German researchers develop ice-free windshield | Science| In-depth reporting on science and technology | DW | 21.12.2010
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German researchers develop ice-free windshield

It's what most European drivers are dreaming of these days: a farewell to ice-scraping. But drivers need some patience: the new technology is not ready for the market yet, the German researchers say.

A man scraping ice from car window

Europe has been hit unusually early with winter this year

With snow continuing to fall and temperatures often below zero degree Celsius (32 degrees Fahrenheit) in many parts of the continent, many Europeans currently have to get up earlier than usual to scrape off the ice covering the windshields of their cars before they can actually drive off.

That may soon be a thing of the past, according to German researchers.

A glass tube with the tin oxide layer

It's not ready for mass-production yet

In recent months, scientists at the Fraunhofer Institute for Surface Technology (IST) in Braunschweig, in north-central Germany, have announced a new car window glass which they claim does not allow an ice layer to form in the first place - even at temperatures as low as minus 18 Celsius.

Last month, Volkswagen joined the project, hoping to turn this research into a feature on its cars.

"[The window] has been well-understood on a laboratory scale, but now needs to be implemented for large-scale operation," said Harthmuth Hoffmann, a Volkswagen spokesperson, in an e-mail sent to Deutsche Welle.

The problem is that this coating can interfere with radio and mobile phone reception.

Heat can't radiate skyward

The new glass works differently from a heated window - it is based on a physical principle: a wafer-thin transparent coating of indium tin oxide is applied to the window.

"We call this a 'Low-E' (low thermal emissivity) coating," said Thomas Drescher of Volkswagen Development, in an interview with the DPA news service. "Applied to the outer glazing, it prevents heat from radiating skyward."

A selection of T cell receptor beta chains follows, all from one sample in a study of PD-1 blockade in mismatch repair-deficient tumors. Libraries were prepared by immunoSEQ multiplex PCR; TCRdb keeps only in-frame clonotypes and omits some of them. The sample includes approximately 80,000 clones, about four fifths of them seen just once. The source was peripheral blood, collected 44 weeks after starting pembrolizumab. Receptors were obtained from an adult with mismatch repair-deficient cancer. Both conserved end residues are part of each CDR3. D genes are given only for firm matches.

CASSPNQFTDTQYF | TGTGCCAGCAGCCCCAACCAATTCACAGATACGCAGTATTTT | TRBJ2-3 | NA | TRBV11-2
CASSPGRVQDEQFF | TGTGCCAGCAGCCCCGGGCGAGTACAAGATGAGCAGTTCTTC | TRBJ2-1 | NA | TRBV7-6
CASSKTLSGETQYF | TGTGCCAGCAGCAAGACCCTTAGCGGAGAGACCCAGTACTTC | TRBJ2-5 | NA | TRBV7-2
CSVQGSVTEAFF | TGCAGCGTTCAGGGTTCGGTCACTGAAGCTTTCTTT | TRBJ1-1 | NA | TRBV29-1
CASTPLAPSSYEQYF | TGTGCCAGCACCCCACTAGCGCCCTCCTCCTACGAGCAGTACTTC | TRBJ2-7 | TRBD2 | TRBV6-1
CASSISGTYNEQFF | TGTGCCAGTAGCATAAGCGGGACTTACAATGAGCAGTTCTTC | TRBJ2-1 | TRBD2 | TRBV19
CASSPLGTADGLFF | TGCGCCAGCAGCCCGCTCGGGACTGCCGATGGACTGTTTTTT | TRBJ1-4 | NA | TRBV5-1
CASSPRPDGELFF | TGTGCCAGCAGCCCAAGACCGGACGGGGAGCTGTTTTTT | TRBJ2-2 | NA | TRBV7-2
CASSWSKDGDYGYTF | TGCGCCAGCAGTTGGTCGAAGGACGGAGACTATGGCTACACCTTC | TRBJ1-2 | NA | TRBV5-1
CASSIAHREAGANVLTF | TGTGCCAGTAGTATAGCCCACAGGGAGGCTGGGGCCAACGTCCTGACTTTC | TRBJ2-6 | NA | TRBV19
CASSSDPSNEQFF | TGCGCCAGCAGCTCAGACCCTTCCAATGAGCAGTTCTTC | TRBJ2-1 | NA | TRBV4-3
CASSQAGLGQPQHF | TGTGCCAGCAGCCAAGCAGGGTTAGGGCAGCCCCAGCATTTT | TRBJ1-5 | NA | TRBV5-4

The conductive "Low-E coating" protects the glass from cooling. That way, water on the outer surface does not condense or freeze and there is no ice film in the first place because radiative heat loss to the cold sky is minimised and this prevents or delays cooling of the glass surface to below the dew point.

Scientists have worked on similar projects for some 50 years, Andreas Klein from Technical University of Darmstadt told Deutsche Welle. "The challenge here is that they're creating a coating which is applied externally rather than inside. So the mechanism will have to be able to withstand adverse weather conditions."

Blocked road in winter

Driving in winter could just become this little bit easier

Older systems work with layers made from tin oxide. But these are far from perfect - both from a practical and an esthetical point of view, the researchers found. When glass is bent, for instance, the old layers will break because the temperatures get too high.

"Our new layer is extremely stable," said Bernd Szyszka, an IST researcher, in a statement published on the Fraunhofer Institute's website. "Temperatures of up to 900 degrees Celsius are no problem. Even if you bend the layer extensively it stays the way it is."

When the layer is used in windshields, of course, weather conditions such as cloudiness, relative humidity and wind can affect the windows' condensation behaviour.

"The 'Low-E coating' cannot prevent ice formation or condensation entirely, but it can significantly reduce the likelihood of it happening," Drescher added.

Ice-free windshield still not ready for the mass market

For now, one drawback with the system as it is is that the new coating limits radio traffic in the car, which can impair radio and mobile phone reception, added Harthmuth Hoffmann, the Volkswagen spokesperson.

As such, it remains unclear as to when the first cars equipped with the new wind screen can roll out from Volkswagen's assembly lines.

"It will take some time before the ice-free car windscreen is market-ready," Drescher noted, "but we are working intensively toward this goal."

Author: Nina Haase
Editor: Cyrus Farivar

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